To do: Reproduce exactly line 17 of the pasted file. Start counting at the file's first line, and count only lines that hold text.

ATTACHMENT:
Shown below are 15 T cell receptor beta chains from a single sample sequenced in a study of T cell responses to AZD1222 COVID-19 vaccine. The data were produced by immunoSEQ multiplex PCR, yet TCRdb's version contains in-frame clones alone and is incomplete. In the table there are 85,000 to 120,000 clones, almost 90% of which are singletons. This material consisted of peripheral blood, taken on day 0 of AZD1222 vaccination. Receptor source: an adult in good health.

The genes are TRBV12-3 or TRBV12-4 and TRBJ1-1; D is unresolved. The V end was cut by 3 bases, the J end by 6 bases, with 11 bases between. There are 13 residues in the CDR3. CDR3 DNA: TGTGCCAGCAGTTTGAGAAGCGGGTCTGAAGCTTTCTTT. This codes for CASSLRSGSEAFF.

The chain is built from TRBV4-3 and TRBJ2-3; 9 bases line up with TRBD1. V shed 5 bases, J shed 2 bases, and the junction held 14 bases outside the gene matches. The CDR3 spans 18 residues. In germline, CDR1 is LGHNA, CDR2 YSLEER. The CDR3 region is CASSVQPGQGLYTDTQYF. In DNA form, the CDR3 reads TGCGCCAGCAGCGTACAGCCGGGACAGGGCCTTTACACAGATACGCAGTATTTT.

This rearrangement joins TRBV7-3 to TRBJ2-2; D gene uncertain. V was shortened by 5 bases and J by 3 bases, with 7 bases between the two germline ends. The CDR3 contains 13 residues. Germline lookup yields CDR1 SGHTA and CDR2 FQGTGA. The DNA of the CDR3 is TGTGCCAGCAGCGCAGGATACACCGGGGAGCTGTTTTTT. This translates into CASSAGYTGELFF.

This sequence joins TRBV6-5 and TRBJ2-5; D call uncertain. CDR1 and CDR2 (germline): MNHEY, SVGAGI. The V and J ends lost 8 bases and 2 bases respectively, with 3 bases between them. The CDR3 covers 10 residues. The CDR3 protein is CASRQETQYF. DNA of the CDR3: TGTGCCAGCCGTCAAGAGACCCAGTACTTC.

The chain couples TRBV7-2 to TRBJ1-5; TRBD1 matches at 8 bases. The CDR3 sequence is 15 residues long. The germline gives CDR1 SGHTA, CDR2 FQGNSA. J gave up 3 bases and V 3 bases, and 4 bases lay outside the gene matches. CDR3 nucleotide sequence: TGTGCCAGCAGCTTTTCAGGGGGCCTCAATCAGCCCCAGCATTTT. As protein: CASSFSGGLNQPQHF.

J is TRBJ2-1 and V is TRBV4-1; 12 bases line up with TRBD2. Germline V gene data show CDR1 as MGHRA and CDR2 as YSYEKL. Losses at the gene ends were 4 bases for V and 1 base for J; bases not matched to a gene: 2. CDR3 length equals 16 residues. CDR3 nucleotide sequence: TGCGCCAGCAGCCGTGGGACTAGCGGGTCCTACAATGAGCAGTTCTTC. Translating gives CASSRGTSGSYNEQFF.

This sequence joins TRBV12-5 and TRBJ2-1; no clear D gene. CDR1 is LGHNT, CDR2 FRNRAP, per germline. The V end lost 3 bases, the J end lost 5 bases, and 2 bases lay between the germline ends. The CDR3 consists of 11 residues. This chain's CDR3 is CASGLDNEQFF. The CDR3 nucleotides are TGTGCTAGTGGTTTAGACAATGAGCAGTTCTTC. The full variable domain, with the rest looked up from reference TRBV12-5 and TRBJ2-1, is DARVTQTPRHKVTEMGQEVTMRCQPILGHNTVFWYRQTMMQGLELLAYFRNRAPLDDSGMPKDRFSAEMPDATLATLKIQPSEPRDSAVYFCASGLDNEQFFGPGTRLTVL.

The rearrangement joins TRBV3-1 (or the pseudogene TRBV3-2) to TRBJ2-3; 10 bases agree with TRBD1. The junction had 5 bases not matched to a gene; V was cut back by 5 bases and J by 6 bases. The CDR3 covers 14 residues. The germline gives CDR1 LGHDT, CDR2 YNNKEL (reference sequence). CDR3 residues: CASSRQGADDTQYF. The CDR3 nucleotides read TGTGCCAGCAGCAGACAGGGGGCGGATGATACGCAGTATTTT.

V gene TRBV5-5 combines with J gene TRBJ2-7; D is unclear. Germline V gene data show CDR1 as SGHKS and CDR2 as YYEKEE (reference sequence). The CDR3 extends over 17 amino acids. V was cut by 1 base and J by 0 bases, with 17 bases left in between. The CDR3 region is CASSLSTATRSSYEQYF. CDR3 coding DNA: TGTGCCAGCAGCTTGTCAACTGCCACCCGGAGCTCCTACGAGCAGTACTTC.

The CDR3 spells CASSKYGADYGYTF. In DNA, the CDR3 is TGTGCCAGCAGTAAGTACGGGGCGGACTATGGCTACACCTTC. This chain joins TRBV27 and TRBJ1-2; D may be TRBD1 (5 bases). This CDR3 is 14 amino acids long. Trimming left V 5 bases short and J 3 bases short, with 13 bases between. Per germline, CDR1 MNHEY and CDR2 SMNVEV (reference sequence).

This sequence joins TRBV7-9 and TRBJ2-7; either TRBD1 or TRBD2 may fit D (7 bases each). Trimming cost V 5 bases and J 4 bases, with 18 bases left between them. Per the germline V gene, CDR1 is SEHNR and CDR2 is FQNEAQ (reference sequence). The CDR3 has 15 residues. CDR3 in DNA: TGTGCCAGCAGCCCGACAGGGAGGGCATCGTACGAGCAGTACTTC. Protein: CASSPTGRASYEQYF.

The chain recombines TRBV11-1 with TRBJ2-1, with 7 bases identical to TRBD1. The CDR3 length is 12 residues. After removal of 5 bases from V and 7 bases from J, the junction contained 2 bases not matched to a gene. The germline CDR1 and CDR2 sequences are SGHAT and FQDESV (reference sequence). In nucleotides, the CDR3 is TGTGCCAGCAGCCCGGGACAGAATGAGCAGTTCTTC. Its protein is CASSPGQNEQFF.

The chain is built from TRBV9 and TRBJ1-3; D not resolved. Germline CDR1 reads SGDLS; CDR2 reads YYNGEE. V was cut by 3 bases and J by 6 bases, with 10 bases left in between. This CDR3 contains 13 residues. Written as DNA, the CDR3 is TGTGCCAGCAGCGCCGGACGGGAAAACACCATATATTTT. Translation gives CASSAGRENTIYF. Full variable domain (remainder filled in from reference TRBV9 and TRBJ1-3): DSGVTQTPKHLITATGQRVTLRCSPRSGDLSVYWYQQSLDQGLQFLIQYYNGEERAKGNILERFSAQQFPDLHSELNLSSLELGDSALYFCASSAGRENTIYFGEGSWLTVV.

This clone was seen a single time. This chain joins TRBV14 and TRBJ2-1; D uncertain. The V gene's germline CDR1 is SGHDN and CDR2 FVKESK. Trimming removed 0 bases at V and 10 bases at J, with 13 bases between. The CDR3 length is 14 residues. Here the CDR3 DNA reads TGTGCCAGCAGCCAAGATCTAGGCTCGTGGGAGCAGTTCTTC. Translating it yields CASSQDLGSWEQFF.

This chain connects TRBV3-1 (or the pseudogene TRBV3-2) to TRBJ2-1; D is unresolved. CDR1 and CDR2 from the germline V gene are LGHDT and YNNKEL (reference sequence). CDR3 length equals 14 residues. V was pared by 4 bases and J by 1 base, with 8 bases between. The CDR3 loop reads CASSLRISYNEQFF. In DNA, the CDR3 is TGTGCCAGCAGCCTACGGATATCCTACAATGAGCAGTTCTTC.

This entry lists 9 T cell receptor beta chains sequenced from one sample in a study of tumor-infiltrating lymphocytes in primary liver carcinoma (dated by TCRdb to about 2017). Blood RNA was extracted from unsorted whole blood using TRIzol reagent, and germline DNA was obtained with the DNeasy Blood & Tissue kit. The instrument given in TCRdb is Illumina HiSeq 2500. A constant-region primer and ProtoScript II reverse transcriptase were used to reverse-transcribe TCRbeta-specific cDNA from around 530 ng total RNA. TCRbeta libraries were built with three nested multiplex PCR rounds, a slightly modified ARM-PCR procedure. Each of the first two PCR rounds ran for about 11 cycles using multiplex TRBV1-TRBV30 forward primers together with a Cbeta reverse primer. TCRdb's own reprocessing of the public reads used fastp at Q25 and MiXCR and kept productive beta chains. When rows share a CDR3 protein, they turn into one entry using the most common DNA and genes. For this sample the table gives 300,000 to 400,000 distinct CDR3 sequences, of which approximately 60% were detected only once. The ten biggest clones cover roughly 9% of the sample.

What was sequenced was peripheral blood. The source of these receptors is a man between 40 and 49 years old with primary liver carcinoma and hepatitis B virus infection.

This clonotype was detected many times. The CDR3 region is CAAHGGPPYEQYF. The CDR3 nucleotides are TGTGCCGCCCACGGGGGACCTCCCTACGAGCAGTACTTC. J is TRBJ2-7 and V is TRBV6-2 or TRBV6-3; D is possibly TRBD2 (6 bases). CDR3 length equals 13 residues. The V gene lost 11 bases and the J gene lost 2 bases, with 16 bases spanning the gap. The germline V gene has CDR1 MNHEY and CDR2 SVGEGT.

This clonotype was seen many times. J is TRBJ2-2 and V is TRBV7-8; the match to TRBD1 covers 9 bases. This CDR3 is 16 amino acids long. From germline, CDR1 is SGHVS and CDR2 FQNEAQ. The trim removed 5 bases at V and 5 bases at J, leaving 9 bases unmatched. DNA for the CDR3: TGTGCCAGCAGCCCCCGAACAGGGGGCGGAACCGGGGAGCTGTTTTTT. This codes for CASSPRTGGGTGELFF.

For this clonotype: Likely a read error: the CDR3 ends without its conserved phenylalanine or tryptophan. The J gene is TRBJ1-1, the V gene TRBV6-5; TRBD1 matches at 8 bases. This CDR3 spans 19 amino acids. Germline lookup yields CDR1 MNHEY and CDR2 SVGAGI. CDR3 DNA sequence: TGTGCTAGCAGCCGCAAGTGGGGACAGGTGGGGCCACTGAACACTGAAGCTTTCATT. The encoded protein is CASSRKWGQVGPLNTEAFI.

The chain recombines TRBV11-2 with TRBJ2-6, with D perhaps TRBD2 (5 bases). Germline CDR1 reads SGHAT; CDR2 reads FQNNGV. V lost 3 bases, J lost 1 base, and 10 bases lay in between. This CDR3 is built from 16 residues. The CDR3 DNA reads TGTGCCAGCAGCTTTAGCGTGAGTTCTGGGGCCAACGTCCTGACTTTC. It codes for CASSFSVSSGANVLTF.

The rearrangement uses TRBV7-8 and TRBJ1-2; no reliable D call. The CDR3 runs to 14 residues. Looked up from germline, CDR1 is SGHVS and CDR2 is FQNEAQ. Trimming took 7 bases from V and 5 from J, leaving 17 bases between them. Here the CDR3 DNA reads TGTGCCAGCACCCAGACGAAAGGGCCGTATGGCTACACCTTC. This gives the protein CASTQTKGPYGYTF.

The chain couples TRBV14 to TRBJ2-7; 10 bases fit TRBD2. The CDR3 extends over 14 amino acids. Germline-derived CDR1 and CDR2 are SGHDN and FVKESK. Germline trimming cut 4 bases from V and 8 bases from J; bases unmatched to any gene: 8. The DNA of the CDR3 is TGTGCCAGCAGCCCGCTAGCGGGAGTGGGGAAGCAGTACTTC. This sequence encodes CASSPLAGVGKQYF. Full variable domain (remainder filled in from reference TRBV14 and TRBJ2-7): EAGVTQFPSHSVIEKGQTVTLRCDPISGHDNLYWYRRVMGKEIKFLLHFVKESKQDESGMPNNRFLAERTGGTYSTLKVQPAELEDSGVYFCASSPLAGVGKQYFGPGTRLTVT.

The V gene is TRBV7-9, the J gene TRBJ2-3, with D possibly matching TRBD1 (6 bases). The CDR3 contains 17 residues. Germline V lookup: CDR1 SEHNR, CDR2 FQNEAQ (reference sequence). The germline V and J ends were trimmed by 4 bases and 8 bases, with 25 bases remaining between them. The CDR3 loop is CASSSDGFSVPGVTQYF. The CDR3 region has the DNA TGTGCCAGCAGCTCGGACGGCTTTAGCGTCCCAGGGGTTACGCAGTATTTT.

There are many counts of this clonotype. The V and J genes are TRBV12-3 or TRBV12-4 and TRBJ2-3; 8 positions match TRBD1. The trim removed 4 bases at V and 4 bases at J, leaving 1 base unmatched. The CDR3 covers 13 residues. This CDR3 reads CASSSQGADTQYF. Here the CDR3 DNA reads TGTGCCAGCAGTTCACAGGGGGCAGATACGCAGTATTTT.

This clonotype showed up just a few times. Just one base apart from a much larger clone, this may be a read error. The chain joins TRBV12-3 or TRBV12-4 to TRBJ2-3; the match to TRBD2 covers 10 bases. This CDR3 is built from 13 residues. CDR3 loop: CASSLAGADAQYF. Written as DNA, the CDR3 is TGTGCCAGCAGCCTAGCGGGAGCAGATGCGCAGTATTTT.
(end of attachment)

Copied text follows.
This entry lists 9 T cell receptor beta chains sequenced from one sample in a study of tumor-infiltrating lymphocytes in primary liver carcinoma (dated by TCRdb to about 2017). Blood RNA was extracted from unsorted whole blood using TRIzol reagent, and germline DNA was obtained with the DNeasy Blood & Tissue kit. The instrument given in TCRdb is Illumina HiSeq 2500. A constant-region primer and ProtoScript II reverse transcriptase were used to reverse-transcribe TCRbeta-specific cDNA from around 530 ng total RNA. TCRbeta libraries were built with three nested multiplex PCR rounds, a slightly modified ARM-PCR procedure. Each of the first two PCR rounds ran for about 11 cycles using multiplex TRBV1-TRBV30 forward primers together with a Cbeta reverse primer. TCRdb's own reprocessing of the public reads used fastp at Q25 and MiXCR and kept productive beta chains. When rows share a CDR3 protein, they turn into one entry using the most common DNA and genes. For this sample the table gives 300,000 to 400,000 distinct CDR3 sequences, of which approximately 60% were detected only once. The ten biggest clones cover roughly 9% of the sample.